International Development is a topic of frequent discussion at a globally-minded place like Middlebury College. Many faculty members have taken it on as a subject of critique; others teach development economics and practice, regardless of their views on the field. Some students interested in global power structures, humanitarianism, colonial history, service, or justice consider international development a possible line of work for after Middlebury; yet those same students may harbor qualms about working in a field laden with neocolonial overtones, one governed more often by political motivations and economism than by an uncompromising and honest concern for human life.

During Tuesday‚Äôs ‚ÄúRacism in International Development‚ÄĚ panel, three guest speakers¬†shared their perspectives as academics, practitioners, and entrepreneurs on how racism informs development theory and practice.

Professor Crewe began by holding up an intersection lens to racism in the development sphere. As an academic conducting ethnographic research on¬†INGO projects in Sri Lanka, she observed the infantilizing, feminizing, and devaluing language¬†that (largely white) European practitioners (mostly male) used to describe local cooking techniques and technologies. Crewe commented, for example, that words like, ‚Äútraditional‚ÄĚ‚Äďwhich the¬†aid workers used to describe a chimney that women had in fact only recently innovated‚Äďrelegate (black and brown) women, their work, and their lives to the status of primitive. They become¬†the problems to be fixed, the practices to be improved upon. ‚ÄúKnowledge is power,‚ÄĚ is University College London‚Äôs motto. Yet, knowledge, Crewe noted, does not always give you power. As a development consultant, too,¬†Crewe¬†witnessed racism play out in hiring decisions. British and American development organizations too often hire white Americans and Britons to do work that could otherwise be done by members of the communities where development projects are being implemented; these organizations justify such decisions with language that hardly masks real racial bias. Crew cited managers who have said that local people‚Äďlocal professionals‚Äďare disorganized, unmotivated, unable to handle the analytical rigor of the work, though of course it‚Äôs ‚Äúnothing racial.‚ÄĚ Hierarchies of gender, knowledge, nationality, and ultimately, race, shape¬†development work and the decisions that critically affect people‚Äôs lives in developing countries.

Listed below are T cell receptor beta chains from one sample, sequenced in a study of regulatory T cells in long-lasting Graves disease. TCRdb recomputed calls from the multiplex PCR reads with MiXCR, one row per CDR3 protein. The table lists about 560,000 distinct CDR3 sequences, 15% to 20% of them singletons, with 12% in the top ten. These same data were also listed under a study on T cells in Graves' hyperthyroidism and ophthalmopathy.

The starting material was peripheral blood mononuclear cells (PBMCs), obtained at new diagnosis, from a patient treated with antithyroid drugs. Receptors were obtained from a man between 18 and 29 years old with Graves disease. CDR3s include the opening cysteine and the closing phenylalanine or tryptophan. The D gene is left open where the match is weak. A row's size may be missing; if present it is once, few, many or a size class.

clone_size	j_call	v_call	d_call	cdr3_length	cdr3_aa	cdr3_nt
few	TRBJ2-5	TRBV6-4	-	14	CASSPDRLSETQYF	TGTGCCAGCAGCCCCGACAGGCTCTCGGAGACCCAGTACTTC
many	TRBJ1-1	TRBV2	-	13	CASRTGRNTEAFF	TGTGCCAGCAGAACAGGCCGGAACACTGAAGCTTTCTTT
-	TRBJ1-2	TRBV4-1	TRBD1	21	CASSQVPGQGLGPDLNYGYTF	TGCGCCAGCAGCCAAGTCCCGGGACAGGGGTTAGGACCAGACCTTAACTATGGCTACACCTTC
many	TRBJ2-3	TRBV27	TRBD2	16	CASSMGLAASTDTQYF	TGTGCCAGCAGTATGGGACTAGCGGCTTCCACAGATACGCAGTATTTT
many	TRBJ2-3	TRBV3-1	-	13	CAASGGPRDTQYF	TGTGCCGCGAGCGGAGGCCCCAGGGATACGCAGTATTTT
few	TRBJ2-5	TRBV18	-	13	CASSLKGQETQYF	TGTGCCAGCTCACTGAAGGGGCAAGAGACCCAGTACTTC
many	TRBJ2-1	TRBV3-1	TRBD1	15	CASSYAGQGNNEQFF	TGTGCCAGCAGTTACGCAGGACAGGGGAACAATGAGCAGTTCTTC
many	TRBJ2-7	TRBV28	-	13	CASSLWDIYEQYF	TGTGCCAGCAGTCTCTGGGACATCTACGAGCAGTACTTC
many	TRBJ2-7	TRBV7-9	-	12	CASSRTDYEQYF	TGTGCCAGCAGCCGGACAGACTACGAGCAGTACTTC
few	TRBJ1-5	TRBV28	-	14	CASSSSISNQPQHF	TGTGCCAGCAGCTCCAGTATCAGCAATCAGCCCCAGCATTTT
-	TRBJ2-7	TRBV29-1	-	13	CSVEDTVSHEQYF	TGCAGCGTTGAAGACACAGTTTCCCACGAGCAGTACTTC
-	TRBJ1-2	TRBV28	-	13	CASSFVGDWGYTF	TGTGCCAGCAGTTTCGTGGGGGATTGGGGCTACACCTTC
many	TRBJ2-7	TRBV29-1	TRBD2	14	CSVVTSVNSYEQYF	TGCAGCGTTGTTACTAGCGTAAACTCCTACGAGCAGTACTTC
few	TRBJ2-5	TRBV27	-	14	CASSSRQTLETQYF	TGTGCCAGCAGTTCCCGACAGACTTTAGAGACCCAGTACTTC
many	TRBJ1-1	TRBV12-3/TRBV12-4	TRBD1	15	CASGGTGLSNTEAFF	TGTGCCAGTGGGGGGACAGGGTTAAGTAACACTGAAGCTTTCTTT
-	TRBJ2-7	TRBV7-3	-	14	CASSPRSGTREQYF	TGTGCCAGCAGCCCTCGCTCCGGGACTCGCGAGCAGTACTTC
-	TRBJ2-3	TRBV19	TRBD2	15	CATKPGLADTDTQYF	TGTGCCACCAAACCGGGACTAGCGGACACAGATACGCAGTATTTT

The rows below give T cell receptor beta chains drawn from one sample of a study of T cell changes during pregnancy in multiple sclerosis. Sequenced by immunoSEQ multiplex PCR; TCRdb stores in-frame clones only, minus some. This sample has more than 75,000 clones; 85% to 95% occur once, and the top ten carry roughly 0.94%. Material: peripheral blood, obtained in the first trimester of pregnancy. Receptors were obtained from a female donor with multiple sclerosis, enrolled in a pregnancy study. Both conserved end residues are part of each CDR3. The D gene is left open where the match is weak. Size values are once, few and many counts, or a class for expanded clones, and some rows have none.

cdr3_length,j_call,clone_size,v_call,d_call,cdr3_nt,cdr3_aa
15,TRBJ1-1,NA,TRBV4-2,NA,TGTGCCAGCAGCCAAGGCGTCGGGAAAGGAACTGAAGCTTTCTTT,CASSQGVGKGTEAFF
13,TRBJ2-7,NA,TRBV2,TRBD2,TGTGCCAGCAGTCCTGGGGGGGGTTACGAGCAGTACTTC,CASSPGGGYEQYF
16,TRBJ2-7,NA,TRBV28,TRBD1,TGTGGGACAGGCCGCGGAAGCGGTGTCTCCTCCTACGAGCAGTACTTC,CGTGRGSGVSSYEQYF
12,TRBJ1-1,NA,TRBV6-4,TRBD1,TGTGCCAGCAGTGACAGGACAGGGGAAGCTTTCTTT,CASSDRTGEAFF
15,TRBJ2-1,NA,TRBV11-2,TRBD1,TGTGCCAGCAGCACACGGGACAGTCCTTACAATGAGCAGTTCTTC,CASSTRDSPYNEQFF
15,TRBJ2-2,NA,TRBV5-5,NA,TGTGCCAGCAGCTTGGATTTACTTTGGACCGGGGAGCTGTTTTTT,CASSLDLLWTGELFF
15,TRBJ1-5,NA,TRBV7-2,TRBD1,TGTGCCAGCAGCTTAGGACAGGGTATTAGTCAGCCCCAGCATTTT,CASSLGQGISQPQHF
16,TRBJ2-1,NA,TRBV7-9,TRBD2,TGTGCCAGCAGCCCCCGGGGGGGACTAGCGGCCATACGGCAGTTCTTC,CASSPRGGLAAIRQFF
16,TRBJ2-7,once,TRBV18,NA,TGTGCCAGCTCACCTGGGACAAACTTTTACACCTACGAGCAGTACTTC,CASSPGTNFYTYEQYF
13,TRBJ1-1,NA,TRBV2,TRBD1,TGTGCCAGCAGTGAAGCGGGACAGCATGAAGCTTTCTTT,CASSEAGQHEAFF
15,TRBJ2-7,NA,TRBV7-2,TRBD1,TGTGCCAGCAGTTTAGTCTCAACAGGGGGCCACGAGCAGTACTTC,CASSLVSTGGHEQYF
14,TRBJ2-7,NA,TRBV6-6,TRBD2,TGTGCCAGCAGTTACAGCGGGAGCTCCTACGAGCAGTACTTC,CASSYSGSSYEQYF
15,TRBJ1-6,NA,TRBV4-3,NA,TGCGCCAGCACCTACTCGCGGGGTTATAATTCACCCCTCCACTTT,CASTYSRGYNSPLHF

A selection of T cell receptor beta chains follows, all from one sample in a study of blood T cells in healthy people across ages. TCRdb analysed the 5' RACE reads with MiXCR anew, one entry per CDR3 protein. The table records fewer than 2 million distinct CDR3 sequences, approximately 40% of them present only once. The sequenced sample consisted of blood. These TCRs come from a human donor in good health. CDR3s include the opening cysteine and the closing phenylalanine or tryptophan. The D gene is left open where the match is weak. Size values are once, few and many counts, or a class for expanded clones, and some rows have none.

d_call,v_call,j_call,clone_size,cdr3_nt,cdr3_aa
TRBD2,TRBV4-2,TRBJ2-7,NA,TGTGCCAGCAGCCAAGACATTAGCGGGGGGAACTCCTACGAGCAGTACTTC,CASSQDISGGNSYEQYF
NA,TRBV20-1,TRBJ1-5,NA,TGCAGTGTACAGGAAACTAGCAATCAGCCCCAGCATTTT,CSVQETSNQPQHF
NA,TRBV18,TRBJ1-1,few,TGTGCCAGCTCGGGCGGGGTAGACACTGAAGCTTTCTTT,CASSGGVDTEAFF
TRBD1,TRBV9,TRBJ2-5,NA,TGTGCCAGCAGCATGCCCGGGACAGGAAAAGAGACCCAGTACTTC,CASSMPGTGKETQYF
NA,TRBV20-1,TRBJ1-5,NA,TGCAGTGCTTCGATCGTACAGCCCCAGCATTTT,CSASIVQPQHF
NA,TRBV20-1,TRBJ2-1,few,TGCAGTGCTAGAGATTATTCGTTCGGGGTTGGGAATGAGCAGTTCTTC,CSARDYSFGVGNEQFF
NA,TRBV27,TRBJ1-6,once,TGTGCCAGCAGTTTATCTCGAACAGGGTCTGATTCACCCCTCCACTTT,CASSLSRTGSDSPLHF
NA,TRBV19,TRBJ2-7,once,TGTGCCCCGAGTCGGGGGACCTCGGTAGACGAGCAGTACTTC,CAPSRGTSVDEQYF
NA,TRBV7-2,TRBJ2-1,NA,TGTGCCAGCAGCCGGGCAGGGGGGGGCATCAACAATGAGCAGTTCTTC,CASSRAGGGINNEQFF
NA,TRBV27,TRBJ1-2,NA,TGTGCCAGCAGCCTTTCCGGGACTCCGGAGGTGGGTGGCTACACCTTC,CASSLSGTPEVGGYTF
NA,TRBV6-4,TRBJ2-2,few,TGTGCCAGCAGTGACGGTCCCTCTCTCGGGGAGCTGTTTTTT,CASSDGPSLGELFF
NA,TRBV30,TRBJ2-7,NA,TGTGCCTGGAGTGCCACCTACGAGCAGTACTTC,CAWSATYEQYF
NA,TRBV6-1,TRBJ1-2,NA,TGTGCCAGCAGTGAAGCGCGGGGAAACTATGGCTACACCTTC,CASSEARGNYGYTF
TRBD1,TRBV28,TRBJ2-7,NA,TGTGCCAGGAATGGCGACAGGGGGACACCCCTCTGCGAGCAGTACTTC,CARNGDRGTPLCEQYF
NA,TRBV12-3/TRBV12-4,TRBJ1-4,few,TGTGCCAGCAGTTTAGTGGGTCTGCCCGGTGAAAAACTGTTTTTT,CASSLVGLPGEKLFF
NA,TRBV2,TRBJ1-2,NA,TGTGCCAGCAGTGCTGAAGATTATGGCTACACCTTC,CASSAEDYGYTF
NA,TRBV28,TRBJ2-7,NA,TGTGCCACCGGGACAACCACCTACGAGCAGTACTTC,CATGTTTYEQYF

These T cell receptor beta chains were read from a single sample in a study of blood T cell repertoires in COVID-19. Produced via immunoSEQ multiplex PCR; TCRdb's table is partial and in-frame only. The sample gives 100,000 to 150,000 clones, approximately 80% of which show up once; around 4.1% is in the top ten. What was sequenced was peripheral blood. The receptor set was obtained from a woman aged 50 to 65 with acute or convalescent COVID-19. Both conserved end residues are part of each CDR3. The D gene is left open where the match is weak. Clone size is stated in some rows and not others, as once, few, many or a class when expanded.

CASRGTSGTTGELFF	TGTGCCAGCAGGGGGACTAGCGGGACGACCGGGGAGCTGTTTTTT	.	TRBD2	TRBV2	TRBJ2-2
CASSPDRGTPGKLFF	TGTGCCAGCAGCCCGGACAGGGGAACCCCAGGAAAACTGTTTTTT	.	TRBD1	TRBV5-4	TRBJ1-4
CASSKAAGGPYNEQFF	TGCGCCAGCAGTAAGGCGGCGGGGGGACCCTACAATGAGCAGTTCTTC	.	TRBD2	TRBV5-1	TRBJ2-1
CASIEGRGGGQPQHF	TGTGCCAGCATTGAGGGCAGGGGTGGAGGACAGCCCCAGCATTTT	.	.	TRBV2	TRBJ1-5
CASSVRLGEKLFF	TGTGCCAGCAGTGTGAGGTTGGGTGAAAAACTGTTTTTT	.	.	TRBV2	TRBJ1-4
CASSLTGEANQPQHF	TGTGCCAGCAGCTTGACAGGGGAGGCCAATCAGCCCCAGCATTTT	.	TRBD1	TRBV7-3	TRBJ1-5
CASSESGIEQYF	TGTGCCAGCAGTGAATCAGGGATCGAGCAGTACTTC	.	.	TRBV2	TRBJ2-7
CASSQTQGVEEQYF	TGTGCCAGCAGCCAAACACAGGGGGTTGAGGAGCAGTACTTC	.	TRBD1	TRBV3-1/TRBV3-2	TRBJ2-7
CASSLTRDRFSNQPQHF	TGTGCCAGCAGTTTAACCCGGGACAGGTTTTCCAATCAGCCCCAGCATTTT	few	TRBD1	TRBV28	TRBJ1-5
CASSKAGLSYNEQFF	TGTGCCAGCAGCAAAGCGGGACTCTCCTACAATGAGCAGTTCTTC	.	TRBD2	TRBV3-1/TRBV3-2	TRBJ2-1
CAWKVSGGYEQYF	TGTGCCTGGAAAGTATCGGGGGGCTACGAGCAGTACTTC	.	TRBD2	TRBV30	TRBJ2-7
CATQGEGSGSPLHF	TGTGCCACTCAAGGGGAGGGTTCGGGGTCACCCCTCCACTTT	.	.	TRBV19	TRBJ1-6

Connor Shapiro ‚Äô03, founder and CEO of St. Boniface Haiti Foundation, offered his thoughts on why the development field so easily writes off the people it purportedly aims to help. He described¬†the healthcare desert that exists on Haiti‚Äôs southern peninsula. St. Boniface is the only quality health care facility on the southern part of the island. While the organization provides healthcare to thousands of people and has even expanded its services over time, it faces funding and infrastructures limitations that donors (individuals, foundations, NGOs, government aid agencies) explain away by appealing to ‚Äúcost effectiveness‚ÄĚ or ‚Äúproject sustainability.‚ÄĚ Port-au-Prince, as Shapiro pointed out, is less than two hours from Miami by plane. There is no credible reason why infrastructure and supplies should not make it to Haiti, nor would well-off Americans accept¬†such limitations on our own health care. In our world, some lives simply do not matter as much as others, Shapiro asserted. In Haiti‚Äôs case, black lives do not matter¬†to funders¬†in the same way that their ideas and dollars do.